We are, I think, all existentialists, whenever we face a test, whether something as mundane as as an exam at school, or something as shattering as the loss of a job with no resources to fall back on, or an ultimate health crisis that may or even will with certainty mean our ultimate end. It may be a crisis of conscience. Or, in my view, it may be a fight. The existential moments are those which are filled with feelings of aloneness, of despair, of fear, of the feeling that a moment has come when there is no "beyond" to fall back on, to rescue us. There is an abyss that is terrifying to face alone, but we must.
These are moments of "encountering yourself," as Satre put it. He, of course, saw the worst abyss of modern times, namely the Nazi occupation of France and much of Europe and he was part of the resistance and saw its toll (he did not see the acts of Stalin in the Ukraine; the French resistance had their hands full). But, this is not about comparing boxing to the nightmare of World War II, because there is no comparison, and that would be absurd and offensive. But, this is about confronting the self in the moment of an event in life charged with the possibility of failure, loss and disaster, death and meaninglessness, and the fear that these will bring.
So, the single biggest existentialist question is, "What will I do when I am completely on my own against something that I can't face alone?"
We'll all face this, certainly multiple times. This is what "God is dead" means. To me, the central existentialist imperative has always been 'What happens when I have nothing but myself?" This, in my experience, doesn't grow on you as a realization; it is a moment that hits between the eyes. It can be when, suffering a chronic or terminal illness, you are told that medicine has reached its limits and you will certainly die; a moment, late at night, after a divorce or separation, when you realize there is no do-over (the moving finger writes, and having writ moves on, nor all thy piety nor wit will lure it back to cancel half a line, nor all they tears wash out a word of it); the death of a loved one; the imminent prospect of homelessness. Any moment when we are desperate for rescue, for help, facing something we can't imagine enduring alone; it is, of course, the moment of a death of some sort, such as that recounted in Matthew 27: 45-46, when Jesus realizes that his God has left him alone to hang on the cross.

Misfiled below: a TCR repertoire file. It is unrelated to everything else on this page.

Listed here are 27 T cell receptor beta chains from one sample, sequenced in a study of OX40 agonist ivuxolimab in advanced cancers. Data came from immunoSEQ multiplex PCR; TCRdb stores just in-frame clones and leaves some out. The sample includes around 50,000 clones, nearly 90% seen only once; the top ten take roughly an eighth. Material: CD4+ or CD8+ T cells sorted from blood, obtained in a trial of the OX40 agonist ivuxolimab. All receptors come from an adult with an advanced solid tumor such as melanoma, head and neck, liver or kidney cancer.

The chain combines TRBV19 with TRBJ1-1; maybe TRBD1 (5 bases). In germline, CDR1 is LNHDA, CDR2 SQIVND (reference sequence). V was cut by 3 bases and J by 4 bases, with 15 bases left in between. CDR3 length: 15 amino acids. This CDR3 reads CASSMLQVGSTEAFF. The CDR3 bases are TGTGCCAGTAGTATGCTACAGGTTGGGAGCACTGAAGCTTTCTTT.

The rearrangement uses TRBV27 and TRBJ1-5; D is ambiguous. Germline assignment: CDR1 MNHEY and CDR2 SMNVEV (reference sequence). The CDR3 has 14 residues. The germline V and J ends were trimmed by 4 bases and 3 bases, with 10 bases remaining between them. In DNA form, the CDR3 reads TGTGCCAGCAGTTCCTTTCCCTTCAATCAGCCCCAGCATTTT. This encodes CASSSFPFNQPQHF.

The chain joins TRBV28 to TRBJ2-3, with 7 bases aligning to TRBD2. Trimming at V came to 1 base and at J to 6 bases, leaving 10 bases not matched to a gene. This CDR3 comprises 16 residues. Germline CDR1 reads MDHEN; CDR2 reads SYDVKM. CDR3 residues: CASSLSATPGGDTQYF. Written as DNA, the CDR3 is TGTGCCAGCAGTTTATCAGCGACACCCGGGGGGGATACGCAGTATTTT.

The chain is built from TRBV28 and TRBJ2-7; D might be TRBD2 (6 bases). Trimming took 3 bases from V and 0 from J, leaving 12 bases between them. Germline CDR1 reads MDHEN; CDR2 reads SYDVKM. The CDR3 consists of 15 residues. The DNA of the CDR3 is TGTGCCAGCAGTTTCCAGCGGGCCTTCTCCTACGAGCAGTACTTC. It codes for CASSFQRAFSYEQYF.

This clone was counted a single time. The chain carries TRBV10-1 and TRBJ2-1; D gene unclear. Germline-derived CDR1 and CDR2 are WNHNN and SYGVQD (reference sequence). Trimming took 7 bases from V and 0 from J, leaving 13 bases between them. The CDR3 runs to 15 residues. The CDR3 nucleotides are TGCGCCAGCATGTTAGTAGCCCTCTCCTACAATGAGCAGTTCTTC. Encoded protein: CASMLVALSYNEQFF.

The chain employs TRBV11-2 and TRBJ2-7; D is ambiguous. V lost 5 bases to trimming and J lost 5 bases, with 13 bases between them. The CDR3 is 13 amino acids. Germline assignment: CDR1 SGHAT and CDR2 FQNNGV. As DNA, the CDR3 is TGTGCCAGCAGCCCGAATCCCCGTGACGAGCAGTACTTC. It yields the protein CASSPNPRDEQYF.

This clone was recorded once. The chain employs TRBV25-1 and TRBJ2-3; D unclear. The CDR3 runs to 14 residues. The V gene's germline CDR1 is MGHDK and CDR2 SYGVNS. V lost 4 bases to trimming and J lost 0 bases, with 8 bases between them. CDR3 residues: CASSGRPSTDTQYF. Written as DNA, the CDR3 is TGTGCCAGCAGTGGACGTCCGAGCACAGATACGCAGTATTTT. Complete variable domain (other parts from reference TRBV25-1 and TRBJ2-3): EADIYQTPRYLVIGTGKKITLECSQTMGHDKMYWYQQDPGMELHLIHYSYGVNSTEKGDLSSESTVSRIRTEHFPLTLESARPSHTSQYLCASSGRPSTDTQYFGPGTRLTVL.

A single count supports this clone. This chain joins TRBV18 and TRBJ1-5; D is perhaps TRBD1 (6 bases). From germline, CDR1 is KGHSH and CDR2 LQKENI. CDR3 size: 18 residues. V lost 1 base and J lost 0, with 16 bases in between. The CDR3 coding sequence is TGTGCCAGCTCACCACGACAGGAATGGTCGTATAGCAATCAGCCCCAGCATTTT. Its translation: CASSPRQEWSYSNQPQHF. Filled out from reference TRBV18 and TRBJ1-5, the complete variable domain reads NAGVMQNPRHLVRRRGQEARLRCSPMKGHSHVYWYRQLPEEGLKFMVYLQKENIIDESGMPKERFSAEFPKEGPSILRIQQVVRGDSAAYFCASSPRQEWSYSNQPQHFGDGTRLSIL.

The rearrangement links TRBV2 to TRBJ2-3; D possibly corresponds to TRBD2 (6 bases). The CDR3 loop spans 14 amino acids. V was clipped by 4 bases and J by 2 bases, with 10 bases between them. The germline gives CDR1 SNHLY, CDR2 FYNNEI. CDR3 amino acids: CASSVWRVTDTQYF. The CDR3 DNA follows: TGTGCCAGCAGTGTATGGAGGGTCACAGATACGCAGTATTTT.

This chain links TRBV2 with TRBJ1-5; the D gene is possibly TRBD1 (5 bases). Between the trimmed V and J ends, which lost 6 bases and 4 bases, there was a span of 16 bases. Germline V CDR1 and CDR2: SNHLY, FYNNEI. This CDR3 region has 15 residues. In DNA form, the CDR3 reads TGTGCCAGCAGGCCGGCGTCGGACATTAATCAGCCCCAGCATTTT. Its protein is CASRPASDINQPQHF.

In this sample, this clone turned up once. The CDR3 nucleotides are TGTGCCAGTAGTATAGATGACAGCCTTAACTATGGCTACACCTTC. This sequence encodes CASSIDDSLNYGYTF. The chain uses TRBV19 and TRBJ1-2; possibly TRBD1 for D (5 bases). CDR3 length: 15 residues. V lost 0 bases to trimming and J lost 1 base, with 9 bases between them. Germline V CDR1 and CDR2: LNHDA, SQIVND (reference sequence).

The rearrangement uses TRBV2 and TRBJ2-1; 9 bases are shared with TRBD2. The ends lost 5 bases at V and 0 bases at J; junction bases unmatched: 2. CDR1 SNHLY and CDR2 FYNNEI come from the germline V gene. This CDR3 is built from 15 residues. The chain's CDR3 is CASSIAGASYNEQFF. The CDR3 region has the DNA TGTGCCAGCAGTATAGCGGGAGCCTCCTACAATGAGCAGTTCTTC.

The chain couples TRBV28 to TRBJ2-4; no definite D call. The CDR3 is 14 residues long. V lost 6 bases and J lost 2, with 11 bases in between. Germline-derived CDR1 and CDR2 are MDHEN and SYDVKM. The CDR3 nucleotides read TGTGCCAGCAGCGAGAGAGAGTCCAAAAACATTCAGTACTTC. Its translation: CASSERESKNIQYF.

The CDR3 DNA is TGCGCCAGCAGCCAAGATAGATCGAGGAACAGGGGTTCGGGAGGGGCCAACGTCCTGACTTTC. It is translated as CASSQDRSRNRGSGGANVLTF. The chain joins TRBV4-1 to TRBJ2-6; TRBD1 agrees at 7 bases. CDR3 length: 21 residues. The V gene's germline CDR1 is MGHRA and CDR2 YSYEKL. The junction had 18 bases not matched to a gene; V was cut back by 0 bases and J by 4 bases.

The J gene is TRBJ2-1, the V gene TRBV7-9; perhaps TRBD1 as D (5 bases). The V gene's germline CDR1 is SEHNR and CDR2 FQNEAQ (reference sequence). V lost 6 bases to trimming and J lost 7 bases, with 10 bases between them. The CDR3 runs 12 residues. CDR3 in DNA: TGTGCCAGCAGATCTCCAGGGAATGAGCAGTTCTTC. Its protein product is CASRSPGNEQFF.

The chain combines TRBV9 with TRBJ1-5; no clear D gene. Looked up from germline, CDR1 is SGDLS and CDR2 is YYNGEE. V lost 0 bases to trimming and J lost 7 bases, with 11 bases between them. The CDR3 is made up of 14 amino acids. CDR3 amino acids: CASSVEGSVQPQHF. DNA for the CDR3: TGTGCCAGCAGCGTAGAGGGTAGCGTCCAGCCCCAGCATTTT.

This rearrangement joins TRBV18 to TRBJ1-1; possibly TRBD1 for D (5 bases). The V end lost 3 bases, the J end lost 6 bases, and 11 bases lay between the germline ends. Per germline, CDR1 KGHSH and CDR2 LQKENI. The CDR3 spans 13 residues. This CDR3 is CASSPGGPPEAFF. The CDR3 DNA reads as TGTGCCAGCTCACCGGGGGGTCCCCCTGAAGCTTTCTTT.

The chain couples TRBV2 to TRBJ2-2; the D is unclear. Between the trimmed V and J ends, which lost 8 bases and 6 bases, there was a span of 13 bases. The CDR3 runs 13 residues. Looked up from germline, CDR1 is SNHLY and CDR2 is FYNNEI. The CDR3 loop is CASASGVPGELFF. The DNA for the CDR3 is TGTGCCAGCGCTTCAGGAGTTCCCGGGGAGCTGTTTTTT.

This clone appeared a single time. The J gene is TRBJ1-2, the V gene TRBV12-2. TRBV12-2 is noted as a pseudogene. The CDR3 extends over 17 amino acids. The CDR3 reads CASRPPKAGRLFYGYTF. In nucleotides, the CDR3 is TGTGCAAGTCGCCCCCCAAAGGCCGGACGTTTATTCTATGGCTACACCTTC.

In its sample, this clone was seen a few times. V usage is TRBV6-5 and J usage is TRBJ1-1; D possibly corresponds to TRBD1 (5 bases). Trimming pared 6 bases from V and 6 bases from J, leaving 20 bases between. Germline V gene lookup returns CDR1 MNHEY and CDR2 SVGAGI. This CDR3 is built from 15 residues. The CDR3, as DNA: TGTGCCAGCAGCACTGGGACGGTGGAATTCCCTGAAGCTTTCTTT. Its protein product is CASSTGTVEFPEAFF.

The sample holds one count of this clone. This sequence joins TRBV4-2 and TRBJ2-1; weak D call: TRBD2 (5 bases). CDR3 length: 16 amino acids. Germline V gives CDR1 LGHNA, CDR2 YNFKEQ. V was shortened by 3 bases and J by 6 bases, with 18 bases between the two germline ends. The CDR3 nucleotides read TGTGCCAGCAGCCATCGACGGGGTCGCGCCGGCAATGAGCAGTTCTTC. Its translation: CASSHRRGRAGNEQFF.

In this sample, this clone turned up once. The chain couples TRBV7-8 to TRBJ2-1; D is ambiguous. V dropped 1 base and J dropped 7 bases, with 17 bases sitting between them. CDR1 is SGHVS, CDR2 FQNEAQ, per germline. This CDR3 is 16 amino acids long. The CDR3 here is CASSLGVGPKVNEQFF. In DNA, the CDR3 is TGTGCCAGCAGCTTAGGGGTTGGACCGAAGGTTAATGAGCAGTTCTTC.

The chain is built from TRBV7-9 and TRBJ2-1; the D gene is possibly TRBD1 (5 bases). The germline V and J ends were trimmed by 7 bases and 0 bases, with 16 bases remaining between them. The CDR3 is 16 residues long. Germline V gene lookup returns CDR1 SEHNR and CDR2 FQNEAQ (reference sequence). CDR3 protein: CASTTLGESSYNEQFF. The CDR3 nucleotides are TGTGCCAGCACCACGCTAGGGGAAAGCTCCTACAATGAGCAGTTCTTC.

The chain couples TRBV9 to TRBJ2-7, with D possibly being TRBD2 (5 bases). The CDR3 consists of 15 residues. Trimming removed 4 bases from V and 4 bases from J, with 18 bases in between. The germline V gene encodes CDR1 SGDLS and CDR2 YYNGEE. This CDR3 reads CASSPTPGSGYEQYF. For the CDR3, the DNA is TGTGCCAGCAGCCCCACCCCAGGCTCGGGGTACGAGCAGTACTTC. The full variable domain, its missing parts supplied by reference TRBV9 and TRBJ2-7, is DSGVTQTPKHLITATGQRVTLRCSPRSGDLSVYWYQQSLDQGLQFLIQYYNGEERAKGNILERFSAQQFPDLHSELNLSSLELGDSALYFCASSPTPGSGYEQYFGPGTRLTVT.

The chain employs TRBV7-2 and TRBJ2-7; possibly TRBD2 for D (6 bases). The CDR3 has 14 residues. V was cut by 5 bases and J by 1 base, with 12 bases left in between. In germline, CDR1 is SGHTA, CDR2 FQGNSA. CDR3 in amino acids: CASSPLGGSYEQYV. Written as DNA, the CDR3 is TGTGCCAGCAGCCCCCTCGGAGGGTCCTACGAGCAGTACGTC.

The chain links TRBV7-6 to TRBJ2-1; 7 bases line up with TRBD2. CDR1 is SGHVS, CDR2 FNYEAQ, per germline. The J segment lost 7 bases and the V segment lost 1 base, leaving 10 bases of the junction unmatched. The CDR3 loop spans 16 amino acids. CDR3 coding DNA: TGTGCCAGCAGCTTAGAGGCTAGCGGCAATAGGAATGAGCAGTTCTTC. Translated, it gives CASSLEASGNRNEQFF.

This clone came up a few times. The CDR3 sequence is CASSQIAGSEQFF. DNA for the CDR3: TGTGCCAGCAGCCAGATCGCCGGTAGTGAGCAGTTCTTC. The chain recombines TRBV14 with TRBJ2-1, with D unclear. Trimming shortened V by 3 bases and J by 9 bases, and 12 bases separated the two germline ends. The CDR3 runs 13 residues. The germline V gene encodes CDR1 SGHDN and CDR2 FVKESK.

These moments, depending on your perspective and experience, clearly vary in "objective" significance and import, but they are real to those who live through them. These are the moments when an individual is truly "authentic," as Kierkegaard put it. Perhaps this is the point of Zarathustra.
It's hard to imagine more moments of such authenticity, other than facing you own certain and unavoidable execution, than stepping into a boxing ring.
Boxing is full of such moments, and you can pick the ones you like. I think of the Ward-Gatti fights, the Robinson-LaMotta fights. the second Louis-Schmeling fight (the world hinged on that, symbolically, for so many people); just pick one, and I won't quibble. Maybe Juan Manuel Marquez getting up so many times in his first fight with Pacquiao; maybe a great fighter sitting on the canvas, shaking his head slightly, silently, indicating that he's simply seen his limit.
For me, the moment (yes, moment) of raw confrontation with nothing was between rounds 14 and 15 of ALi-Frazier III. Ali wanted to quite, because he had seen Hell. Frazier, blind now in both eyes, was ready to continue. Futch made his own decision, on his own, and no one would take that decision away from him. It was his.
Olbas was kind enough to draw my attention to the 1998 Gatti-Manfredy fight, in which Gatti (as usual) was cut very badly above his left eye. Supposedly, although I did not hear this, when he was told the cut was to the bone, he said that was good, because it couldn't get any deeper. I did, however, hear George Foreman, who was commentating, mention that in the dressing room before a fight, every fighter faces the fear of being hurt, but Gatti always knew he would get hurt in every fight. I find this remarkable.
Examples can multiply rapidly, but I hope I made my point reasonably clear.
It's hard to know where to stop, which I suppose is a minor existential crisis, in itself, since when you stop writing you stop living in a sense. I'll close with one more observation:
Boxing is a terrible thing.